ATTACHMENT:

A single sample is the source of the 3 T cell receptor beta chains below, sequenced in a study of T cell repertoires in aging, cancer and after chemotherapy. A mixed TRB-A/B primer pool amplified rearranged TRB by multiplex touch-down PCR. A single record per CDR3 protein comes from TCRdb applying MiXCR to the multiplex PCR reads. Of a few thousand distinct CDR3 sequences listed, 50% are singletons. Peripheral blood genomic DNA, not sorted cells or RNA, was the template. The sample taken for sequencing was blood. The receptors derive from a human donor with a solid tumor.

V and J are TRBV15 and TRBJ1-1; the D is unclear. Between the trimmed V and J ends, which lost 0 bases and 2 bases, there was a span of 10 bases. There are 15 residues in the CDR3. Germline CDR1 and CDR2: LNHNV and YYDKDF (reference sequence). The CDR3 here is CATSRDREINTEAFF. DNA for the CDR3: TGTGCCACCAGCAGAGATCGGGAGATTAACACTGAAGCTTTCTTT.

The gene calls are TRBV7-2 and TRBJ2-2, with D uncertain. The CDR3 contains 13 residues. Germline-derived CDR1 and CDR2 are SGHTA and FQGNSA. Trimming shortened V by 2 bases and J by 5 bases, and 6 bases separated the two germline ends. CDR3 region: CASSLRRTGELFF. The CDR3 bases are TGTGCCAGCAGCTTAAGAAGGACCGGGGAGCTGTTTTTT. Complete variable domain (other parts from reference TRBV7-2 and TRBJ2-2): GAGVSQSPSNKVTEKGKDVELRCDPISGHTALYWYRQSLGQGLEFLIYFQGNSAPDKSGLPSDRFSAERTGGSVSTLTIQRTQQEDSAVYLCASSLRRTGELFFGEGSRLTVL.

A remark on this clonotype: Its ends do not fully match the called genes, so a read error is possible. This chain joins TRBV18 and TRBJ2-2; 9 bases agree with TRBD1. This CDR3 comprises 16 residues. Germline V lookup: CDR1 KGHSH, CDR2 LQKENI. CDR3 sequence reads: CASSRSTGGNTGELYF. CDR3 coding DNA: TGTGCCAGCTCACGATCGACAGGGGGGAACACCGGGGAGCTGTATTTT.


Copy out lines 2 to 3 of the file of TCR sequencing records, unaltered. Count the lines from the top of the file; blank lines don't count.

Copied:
V and J are TRBV15 and TRBJ1-1; the D is unclear. Between the trimmed V and J ends, which lost 0 bases and 2 bases, there was a span of 10 bases. There are 15 residues in the CDR3. Germline CDR1 and CDR2: LNHNV and YYDKDF (reference sequence). The CDR3 here is CATSRDREINTEAFF. DNA for the CDR3: TGTGCCACCAGCAGAGATCGGGAGATTAACACTGAAGCTTTCTTT.

The gene calls are TRBV7-2 and TRBJ2-2, with D uncertain. The CDR3 contains 13 residues. Germline-derived CDR1 and CDR2 are SGHTA and FQGNSA. Trimming shortened V by 2 bases and J by 5 bases, and 6 bases separated the two germline ends. CDR3 region: CASSLRRTGELFF. The CDR3 bases are TGTGCCAGCAGCTTAAGAAGGACCGGGGAGCTGTTTTTT. Complete variable domain (other parts from reference TRBV7-2 and TRBJ2-2): GAGVSQSPSNKVTEKGKDVELRCDPISGHTALYWYRQSLGQGLEFLIYFQGNSAPDKSGLPSDRFSAERTGGSVSTLTIQRTQQEDSAVYLCASSLRRTGELFFGEGSRLTVL.